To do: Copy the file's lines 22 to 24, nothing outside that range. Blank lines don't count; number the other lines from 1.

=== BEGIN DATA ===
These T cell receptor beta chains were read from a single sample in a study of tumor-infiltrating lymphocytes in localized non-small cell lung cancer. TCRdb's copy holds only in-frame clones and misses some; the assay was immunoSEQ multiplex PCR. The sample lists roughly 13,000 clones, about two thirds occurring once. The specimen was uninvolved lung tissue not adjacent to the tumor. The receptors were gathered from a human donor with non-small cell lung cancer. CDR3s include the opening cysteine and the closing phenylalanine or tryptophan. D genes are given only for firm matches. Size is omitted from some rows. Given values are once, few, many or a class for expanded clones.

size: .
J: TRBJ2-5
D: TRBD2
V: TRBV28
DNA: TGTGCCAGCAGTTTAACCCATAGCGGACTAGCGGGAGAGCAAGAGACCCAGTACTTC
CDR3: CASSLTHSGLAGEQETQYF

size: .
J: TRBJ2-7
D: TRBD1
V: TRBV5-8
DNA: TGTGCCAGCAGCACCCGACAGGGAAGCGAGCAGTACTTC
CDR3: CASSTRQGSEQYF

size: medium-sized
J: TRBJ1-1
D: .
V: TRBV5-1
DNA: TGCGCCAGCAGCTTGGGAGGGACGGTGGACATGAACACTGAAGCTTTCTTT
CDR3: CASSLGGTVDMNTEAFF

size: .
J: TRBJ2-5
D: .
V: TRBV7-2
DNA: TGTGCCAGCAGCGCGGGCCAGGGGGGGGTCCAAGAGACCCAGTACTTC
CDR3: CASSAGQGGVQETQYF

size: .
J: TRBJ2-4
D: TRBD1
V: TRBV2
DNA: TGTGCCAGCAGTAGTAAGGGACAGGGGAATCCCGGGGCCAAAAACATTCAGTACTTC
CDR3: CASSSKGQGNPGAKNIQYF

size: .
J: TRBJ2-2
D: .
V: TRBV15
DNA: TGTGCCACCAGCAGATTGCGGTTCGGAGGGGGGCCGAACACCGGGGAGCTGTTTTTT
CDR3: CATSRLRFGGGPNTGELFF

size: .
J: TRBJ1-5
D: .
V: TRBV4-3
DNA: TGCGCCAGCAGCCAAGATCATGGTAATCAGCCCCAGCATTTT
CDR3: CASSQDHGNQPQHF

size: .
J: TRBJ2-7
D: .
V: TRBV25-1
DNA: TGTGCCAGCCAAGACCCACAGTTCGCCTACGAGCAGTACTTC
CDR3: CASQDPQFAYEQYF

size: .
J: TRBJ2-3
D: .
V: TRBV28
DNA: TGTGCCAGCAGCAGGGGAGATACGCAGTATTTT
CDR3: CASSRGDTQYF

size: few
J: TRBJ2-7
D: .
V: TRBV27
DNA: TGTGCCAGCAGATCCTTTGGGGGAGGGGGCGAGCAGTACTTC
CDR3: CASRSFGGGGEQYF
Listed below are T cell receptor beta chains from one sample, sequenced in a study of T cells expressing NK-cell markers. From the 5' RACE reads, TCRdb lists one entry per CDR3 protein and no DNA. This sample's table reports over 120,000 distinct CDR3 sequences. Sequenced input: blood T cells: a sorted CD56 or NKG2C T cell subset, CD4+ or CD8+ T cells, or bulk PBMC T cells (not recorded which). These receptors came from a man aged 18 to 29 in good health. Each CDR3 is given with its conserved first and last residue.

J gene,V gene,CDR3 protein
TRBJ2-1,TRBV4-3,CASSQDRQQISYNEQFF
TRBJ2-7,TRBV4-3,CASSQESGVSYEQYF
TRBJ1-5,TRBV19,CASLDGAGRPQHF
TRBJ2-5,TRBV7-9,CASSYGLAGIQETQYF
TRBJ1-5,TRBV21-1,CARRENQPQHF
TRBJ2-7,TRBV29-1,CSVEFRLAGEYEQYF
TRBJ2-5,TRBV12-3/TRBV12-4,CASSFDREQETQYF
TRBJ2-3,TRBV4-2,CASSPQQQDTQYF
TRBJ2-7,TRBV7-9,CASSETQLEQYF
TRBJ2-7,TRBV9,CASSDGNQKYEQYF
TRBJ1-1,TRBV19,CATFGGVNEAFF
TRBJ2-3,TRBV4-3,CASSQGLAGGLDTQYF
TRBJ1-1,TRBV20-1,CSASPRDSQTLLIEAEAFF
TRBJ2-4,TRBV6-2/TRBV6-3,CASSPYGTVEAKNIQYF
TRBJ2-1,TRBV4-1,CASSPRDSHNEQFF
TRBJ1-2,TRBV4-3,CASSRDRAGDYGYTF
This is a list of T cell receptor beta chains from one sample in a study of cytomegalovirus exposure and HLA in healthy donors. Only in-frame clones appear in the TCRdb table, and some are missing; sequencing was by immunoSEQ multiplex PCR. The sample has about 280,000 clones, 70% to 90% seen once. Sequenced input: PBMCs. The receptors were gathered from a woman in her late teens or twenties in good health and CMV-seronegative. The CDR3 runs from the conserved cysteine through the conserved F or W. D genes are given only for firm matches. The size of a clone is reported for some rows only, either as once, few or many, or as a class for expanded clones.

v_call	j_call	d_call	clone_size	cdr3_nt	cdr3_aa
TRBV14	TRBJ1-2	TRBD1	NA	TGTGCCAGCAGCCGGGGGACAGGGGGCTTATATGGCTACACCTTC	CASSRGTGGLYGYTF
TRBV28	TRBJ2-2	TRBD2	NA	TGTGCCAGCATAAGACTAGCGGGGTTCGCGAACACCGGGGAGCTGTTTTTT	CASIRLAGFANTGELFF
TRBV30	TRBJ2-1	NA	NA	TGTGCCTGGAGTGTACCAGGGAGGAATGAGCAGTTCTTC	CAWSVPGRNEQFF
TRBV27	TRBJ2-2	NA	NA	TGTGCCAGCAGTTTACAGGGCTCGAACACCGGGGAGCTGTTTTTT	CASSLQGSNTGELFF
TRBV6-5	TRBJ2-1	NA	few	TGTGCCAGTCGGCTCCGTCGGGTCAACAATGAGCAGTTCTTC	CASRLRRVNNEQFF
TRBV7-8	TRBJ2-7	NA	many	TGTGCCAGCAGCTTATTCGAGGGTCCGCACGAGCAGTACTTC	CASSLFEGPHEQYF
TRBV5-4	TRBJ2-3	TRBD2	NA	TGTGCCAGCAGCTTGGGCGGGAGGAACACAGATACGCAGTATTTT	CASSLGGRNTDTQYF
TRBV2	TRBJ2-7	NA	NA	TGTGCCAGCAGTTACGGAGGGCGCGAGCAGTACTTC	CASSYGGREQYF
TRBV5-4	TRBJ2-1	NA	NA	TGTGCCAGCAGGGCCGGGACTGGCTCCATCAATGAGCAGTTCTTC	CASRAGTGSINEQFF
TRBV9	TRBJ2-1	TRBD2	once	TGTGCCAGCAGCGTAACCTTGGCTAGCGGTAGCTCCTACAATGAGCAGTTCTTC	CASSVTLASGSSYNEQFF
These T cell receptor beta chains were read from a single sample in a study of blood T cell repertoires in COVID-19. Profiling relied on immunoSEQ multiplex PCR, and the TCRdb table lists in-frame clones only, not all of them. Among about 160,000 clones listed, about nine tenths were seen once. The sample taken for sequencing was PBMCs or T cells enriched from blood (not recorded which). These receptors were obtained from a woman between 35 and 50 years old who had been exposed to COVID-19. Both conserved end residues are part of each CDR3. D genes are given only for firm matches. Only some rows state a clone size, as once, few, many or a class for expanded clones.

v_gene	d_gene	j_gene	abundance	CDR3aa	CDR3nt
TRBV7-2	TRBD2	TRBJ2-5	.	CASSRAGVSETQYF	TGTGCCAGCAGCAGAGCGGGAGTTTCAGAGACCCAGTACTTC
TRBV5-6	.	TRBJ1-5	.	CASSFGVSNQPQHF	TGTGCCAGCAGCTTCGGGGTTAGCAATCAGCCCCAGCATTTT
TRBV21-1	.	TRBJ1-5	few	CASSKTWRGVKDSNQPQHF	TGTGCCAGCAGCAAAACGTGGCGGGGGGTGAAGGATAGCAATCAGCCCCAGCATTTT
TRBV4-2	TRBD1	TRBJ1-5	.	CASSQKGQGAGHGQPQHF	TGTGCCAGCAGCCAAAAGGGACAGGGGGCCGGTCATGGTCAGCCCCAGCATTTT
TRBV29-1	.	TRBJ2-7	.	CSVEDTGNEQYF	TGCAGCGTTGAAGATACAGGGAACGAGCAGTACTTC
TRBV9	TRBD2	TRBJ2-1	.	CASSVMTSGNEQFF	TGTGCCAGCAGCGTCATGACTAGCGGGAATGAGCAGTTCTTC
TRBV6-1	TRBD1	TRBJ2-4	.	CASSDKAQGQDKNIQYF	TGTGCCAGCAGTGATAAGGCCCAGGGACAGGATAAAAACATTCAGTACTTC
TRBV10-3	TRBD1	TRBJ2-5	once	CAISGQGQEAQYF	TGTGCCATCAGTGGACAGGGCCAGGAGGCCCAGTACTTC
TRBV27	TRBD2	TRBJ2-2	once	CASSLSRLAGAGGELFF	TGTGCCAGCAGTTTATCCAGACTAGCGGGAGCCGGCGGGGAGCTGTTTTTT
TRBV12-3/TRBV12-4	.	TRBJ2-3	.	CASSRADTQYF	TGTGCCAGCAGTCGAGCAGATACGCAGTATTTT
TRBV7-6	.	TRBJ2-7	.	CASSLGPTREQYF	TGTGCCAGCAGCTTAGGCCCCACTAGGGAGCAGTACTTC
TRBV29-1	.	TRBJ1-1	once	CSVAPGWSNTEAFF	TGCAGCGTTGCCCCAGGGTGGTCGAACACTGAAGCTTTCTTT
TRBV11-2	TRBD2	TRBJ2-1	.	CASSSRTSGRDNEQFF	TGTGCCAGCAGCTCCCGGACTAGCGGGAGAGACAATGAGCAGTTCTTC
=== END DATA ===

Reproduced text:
D: .
V: TRBV7-2
DNA: TGTGCCAGCAGCGCGGGCCAGGGGGGGGTCCAAGAGACCCAGTACTTC